Sam Ignarski passes away

One of shipping’s greatest chroniclers passed away on Sunday. Jonathan Ignarski, known to friends and thousands of readers by his middle name, Sam, died suddenly, aged 64.

Ignarski led the shipping press into the 21st century, even though this was not his original profession. With the creation in 1999 of Bow Wave, a weekly e-zine read by more than 20,000 people from across the world at its peak, Ignarksi gave shipping an irreverent snapshot of events shaping our industry topped with a poem and tailed with a joke.

Educated at Cambridge, Ignarski was a big name in maritime insurance before he jumped into e-publishing. He rose to become partner during a 16-year stint at Thomas Miller, latterly spent in Hong Kong. His years out east served him well, with Ignarski telling readers from the start of Bow Wave that the rise of Asian maritime was inevitable.

As well as Bow Wave, the ever eloququent Ignarski had many writing commitments across a variety of titles, often written with a pseudonym, including his take on the ways of an old school Chinese shipowner, Master Yick.

Among other online creations, Ignarski founded another e-zine, The Maritime Advocate, whose publishers yesterday wrote: “He will be a great loss to the worlds of shipping, transport and journalism.”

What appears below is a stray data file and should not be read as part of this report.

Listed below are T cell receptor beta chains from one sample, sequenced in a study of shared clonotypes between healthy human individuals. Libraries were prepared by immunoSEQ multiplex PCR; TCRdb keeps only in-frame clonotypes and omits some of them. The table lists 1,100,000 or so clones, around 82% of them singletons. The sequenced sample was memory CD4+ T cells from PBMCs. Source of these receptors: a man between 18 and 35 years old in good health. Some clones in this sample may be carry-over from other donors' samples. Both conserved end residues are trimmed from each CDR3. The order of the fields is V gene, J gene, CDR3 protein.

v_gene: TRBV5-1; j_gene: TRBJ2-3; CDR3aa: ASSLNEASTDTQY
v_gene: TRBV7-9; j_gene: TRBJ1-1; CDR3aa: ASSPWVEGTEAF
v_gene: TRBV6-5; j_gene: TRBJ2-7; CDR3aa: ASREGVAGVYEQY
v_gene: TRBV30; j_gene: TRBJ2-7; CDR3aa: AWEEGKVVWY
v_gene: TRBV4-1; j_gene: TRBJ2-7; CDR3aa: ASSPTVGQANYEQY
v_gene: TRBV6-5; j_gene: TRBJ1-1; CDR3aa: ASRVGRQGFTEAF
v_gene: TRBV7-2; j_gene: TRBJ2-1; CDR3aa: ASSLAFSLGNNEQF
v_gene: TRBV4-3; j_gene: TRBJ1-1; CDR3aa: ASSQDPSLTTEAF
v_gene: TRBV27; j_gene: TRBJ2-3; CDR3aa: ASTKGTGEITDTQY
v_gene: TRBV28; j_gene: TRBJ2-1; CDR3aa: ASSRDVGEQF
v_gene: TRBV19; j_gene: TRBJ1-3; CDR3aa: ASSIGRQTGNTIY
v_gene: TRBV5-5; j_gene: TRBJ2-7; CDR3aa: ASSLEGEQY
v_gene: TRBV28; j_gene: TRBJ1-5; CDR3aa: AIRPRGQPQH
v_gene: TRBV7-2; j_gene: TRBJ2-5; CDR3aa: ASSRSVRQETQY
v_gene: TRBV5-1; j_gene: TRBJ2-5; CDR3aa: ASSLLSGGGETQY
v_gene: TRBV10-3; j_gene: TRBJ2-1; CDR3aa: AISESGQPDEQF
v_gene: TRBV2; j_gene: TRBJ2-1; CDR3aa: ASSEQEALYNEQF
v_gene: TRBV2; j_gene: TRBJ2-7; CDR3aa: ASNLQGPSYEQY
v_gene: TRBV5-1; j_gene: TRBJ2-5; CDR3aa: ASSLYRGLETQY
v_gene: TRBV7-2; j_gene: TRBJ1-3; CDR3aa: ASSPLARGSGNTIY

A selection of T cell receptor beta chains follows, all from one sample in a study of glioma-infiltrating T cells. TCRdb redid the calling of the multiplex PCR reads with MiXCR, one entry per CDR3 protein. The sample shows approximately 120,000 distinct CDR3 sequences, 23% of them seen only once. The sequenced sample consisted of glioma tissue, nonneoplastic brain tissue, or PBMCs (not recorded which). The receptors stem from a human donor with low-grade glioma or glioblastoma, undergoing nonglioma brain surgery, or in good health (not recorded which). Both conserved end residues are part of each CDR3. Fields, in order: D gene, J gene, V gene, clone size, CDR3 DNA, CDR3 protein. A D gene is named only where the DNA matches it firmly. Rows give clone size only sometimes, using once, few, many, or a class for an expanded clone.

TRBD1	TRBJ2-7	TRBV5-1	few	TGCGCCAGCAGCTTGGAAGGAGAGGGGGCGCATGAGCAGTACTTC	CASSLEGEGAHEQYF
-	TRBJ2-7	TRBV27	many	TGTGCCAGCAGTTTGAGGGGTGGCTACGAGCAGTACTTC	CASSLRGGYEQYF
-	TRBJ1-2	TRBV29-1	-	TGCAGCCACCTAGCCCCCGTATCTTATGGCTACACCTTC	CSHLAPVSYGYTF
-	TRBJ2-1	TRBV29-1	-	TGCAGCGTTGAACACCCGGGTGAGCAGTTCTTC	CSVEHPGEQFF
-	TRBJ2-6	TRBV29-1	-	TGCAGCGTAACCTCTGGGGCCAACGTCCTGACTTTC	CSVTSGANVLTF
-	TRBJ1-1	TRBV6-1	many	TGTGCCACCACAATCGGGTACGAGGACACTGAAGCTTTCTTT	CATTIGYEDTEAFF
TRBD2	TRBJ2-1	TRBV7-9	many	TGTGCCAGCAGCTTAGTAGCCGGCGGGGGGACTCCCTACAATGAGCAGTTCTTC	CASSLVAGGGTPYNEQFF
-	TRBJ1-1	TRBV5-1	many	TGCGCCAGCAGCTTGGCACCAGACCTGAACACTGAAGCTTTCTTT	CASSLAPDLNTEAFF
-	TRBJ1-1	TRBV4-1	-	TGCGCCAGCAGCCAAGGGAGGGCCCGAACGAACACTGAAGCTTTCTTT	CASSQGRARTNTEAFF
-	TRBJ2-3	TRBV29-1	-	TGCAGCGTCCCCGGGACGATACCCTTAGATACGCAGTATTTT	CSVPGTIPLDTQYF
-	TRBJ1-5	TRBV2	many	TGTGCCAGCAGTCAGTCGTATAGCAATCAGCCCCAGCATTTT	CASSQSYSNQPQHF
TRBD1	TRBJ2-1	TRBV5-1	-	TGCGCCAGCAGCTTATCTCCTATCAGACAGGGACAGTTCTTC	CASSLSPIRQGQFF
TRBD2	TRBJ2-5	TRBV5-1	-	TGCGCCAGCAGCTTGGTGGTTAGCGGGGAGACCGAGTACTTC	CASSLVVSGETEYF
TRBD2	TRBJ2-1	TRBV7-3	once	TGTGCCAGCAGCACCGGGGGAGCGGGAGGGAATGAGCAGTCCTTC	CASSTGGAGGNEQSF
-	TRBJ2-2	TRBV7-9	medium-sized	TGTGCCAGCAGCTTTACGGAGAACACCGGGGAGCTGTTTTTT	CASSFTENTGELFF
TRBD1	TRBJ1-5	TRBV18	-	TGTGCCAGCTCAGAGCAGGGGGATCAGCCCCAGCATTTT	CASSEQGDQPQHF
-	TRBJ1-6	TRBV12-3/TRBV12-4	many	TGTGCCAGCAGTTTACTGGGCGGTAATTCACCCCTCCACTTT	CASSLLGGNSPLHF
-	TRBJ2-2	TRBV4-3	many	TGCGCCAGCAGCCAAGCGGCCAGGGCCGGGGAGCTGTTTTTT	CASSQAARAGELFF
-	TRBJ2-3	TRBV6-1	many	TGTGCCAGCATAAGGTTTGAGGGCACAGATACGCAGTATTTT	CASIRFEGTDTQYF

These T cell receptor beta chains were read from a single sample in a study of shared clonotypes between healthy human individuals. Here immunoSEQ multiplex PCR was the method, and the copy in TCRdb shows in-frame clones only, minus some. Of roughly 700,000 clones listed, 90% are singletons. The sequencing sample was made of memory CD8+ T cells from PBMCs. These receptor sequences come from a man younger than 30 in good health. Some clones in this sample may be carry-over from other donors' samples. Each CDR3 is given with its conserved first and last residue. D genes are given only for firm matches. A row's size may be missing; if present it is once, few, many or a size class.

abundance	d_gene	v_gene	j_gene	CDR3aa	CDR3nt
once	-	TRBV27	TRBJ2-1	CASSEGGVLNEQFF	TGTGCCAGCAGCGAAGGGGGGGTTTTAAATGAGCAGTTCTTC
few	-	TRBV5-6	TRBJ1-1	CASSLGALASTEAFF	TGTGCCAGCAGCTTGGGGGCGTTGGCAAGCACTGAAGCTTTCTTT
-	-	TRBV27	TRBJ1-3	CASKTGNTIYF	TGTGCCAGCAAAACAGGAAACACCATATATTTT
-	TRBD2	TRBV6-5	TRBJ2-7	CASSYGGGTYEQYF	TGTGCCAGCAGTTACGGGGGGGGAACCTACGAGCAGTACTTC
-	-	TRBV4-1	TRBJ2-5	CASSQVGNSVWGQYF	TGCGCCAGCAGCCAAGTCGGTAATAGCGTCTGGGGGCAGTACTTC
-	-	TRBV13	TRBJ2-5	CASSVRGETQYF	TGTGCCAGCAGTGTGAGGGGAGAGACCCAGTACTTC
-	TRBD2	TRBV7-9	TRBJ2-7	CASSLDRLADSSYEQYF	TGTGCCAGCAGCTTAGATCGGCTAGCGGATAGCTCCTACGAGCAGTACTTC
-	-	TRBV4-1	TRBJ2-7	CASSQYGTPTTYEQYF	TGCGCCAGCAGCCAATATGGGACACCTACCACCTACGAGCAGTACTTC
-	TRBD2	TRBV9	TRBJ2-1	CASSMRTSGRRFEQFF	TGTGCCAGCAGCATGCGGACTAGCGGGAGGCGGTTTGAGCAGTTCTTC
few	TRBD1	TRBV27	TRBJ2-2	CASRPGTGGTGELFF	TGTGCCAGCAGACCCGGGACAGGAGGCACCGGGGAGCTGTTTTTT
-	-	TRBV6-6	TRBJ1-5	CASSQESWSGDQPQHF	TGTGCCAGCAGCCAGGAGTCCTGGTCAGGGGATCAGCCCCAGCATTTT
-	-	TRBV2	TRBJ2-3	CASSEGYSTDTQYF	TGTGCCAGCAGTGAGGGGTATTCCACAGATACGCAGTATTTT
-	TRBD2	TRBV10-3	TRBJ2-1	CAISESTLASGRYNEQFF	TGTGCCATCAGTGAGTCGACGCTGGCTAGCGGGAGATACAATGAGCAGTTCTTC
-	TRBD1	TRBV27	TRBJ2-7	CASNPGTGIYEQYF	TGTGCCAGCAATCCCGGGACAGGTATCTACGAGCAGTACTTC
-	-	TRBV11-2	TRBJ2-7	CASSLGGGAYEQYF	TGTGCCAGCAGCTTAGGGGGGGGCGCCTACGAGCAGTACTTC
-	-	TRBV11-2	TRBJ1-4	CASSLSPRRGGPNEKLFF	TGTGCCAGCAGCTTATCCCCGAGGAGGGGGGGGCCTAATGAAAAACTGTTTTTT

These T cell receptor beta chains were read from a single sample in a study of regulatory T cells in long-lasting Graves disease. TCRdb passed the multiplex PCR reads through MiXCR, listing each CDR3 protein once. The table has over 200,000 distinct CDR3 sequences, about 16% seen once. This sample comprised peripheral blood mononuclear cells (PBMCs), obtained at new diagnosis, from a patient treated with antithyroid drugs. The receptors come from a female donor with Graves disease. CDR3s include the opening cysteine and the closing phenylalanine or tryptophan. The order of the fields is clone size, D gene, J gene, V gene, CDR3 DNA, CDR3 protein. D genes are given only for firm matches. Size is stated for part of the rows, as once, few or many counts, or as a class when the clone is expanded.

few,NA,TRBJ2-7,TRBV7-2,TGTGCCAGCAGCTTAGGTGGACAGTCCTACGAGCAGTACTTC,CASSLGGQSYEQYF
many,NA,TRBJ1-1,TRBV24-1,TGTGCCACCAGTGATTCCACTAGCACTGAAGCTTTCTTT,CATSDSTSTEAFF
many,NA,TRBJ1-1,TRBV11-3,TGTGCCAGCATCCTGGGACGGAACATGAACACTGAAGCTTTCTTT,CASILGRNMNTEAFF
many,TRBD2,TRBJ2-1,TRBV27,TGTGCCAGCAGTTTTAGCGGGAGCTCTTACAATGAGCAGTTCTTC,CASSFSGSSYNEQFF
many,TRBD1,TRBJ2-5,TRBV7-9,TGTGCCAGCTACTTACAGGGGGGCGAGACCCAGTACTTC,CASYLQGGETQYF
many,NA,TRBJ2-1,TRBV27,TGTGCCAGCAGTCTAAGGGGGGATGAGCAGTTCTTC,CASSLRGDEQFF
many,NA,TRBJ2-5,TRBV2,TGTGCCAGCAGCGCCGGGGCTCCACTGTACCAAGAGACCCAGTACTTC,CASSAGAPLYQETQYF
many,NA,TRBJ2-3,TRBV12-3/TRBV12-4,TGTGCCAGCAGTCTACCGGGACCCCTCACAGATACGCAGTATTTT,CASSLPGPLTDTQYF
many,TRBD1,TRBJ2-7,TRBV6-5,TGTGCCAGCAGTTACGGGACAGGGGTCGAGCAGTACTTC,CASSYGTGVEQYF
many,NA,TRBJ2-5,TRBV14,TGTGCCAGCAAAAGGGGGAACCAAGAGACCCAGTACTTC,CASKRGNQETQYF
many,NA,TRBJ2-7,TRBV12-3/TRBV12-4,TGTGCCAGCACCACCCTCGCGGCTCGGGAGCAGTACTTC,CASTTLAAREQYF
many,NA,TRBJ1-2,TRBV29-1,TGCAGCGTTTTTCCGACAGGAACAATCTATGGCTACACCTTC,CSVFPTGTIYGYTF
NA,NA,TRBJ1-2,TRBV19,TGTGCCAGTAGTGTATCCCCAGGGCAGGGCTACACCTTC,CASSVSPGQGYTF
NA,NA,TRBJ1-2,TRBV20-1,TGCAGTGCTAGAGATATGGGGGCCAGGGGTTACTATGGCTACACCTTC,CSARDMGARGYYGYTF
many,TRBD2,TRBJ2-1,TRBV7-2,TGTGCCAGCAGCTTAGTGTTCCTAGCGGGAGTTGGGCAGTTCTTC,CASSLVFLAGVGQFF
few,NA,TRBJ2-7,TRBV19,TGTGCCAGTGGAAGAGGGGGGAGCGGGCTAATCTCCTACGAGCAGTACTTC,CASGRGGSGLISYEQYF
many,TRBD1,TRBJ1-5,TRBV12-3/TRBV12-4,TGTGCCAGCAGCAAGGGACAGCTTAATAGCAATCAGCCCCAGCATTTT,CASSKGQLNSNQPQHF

Edward Ion, founder of Helix Media, who knew Ignarski from his days as a Hong Kong shipping correspondent in the 1990s, commented: “Sam was one of the first in the London maritime community to understand the power and potential of the Asia markets, particularly China. He was also a true pioneer of the new kind of online shipping media and journalism and there are many who are grateful to him for that.”

Ignarski leaves his widow, Patricia Mary and daughters, Sophie and Marina, as well as a treasure trove of maritime writing accessible here.

Sam Chambers

Starting out with the Informa Group in 2000 in Hong Kong, Sam Chambers became editor of Maritime Asia magazine as well as East Asia Editor for the world’s oldest newspaper, Lloyd’s List. In 2005 he pursued a freelance career and wrote for a variety of titles including taking on the role of Asia Editor at Seatrade magazine and China correspondent for Supply Chain Asia. His work has also appeared in The Economist, The New York Times, The Sunday Times and The International Herald Tribune.


  1. I had the pleasure of knowing Sam for, I think, a quarter of a century. Sam was much more than a good writer, he was a good man.

    Sam had “escaped to East Asia” from a decade of being sent by his distinguished employers at Millers to the grimmer parts of Soviet Bloc Eastern Europe; it seemed to him that he was suffering nominative determinism – they had read his surname but not his CV (he had read Chinese at Cambridge). Coming into shipping via containers, he tended not to take our shibboleths as seriously as most of us do, and he was well able to appreciate the surreal side of East Asia – I recall a phone call from Manila Airport – “I’ve just walked from the land side, to the air side, and back again, without being stopped – twice!” Only Sam would have made a point of going back and doing it again, to make quite sure. If he had been stopped, his explanation would have been accepted, too.

    A huge loss, much too young.

Back to top button